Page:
Boston University Researchers Test Effectiveness of Behavioral and Medication Treatments for Patients with Alcoholism and Anxiety

in Uncategorized
October 7th, 2013

Domenic Ciraulo, MD

Domenic Ciraulo, MD

Domenic Ciraulo, MD, chair of psychiatry at Boston University School of Medicine (BUSM) and David H. Barlow, PhD, professor of psychology at Boston University (BU), have collaborated to study the effect of behavioral and medication treatments on patients with alcoholism and anxiety.

The findings, published in the journal Behaviour Research and Therapy, suggest that Transdiagnostic cognitive behavioral therapy (CBT) was more effective in reducing heavy drinking in anxious alcoholics than progressive muscle relaxation therapy (PMR). They also found that the addition of medication to either CBT or PMR participants did not decrease their alcohol consumption.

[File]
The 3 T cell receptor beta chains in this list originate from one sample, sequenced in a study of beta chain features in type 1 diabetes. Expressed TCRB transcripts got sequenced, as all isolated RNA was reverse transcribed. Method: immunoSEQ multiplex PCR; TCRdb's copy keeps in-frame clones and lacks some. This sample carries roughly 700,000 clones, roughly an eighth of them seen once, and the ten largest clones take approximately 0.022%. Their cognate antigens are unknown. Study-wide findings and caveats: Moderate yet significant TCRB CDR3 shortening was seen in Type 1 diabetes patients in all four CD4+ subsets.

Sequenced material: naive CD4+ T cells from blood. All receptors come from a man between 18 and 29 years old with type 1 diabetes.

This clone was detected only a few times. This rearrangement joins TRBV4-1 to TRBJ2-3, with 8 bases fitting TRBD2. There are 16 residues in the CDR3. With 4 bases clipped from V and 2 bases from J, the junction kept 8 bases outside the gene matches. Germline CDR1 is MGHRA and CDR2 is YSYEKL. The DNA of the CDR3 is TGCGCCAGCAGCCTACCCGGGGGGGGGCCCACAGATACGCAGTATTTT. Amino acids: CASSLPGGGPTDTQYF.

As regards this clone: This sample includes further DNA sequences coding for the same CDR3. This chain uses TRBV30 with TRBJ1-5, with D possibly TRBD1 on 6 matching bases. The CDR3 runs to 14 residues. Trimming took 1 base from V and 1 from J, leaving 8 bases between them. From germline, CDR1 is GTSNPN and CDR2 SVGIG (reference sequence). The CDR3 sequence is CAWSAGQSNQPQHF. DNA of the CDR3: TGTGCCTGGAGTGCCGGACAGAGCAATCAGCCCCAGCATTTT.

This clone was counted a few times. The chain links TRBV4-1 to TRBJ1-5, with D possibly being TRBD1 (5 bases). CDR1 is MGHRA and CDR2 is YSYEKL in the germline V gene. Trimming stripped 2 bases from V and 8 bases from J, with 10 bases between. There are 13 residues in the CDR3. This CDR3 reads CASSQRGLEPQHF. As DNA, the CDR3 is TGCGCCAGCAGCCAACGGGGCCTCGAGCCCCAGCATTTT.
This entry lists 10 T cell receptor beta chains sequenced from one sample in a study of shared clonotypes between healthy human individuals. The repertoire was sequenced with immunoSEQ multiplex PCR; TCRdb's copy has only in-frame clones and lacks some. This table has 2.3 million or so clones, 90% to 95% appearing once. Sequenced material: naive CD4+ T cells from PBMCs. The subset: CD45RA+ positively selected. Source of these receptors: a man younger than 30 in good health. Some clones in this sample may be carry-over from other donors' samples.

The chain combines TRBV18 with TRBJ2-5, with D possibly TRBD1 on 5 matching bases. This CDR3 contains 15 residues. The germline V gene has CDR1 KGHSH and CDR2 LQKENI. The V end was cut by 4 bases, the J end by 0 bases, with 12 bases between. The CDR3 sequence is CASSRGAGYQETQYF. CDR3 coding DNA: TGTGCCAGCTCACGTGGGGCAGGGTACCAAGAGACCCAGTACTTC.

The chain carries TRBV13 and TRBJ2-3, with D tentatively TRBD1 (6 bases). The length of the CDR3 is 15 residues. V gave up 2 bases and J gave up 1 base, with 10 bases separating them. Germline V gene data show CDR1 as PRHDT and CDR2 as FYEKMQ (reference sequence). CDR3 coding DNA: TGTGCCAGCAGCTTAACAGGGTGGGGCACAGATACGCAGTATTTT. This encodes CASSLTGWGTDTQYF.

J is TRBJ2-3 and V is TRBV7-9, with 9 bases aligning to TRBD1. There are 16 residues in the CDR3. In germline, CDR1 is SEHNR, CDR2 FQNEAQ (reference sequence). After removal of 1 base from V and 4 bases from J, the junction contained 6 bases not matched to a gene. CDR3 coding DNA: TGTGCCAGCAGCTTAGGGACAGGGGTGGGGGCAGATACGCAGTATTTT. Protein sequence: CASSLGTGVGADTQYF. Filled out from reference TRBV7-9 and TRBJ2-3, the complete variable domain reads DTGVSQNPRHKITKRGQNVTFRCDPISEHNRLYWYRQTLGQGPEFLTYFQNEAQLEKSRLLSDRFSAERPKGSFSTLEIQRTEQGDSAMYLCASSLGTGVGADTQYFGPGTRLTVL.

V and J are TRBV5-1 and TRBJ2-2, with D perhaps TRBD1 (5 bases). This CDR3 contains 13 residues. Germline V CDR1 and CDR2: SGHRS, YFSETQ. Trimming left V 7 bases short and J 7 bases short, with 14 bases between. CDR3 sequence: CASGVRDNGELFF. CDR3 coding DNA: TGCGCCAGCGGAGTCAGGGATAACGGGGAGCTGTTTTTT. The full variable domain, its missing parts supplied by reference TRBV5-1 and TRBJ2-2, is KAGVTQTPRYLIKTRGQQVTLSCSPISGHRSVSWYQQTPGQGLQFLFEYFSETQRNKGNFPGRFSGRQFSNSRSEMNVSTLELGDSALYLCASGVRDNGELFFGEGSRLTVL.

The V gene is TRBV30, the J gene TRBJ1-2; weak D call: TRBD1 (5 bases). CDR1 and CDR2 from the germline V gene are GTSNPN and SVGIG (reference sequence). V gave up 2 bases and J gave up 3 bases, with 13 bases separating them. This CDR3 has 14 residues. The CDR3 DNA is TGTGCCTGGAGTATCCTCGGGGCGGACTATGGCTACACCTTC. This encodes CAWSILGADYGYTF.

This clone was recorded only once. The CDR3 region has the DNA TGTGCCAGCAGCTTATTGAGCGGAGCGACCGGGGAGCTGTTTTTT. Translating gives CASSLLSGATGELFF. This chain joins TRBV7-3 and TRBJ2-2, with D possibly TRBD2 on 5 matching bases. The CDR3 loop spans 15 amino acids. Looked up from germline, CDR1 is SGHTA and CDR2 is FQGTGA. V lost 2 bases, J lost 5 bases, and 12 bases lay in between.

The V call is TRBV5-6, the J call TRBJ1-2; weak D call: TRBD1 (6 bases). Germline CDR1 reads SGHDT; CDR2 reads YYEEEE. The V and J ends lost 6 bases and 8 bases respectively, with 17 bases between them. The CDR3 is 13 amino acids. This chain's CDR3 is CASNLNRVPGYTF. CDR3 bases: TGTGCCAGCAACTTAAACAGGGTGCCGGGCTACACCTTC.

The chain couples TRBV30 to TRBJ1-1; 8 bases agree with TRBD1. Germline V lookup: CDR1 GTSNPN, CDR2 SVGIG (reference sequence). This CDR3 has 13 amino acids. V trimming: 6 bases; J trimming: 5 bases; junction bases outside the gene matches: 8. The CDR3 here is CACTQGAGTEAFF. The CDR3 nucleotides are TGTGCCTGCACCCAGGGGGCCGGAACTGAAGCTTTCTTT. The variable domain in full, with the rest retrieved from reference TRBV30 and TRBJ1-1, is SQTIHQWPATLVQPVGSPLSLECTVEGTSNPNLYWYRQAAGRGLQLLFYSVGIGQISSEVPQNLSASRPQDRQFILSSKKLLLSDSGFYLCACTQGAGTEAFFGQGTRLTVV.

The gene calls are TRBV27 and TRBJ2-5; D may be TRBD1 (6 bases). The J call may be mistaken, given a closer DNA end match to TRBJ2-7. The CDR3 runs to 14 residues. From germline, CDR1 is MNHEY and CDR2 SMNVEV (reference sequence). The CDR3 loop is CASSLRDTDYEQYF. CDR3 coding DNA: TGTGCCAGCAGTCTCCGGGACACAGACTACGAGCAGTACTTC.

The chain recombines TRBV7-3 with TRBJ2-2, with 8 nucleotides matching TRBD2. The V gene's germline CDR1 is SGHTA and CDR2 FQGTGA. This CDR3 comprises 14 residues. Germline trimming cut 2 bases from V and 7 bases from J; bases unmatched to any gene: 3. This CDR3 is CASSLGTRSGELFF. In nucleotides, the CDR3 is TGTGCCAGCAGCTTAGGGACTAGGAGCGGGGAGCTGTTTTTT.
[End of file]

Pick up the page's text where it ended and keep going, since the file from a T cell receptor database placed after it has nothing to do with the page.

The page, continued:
Participants were divided into four groups; one receiving the antidepressant Venlaflaxine coupled with CBT, one receiving Venlaflaxine with PMR, and the other groups receiving a placebo coupled with either CBT or PMR. After 11 weeks the participants in the group receiving a placebo and CBT alone reported their heavy drinking had significantly decreased when compared to the other groups receiving treatment.

“It is vital to find better treatments, whether they are medication therapies or behavioral interventions,” said Ciraulo, principal investigator of the study. “This study points to the importance of behavioral approaches to decrease heavy drinking through strategies to improve emotional regulation.”

According to the researchers, while anti-depressant medications may help to control anxious feelings, the ability to acknowledge and respond to such intense feelings may be one reason that CBT is effective. This may be why the addition of an anti-depressant to CBT did not lead to improved outcomes.

David H. Barlow, PhD

David H. Barlow, PhD

“The goal of Transdiagnostic CBT in this study was not to directly treat the specific anxiety   symptoms of each anxiety disorder, but rather teach broad skills to cope with emotional issues that underlie a cluster of internalizing (mood and anxiety) disorders that often accompany alcoholism and may contribute to its onset and maintenance,” said Barlow co-author of the study.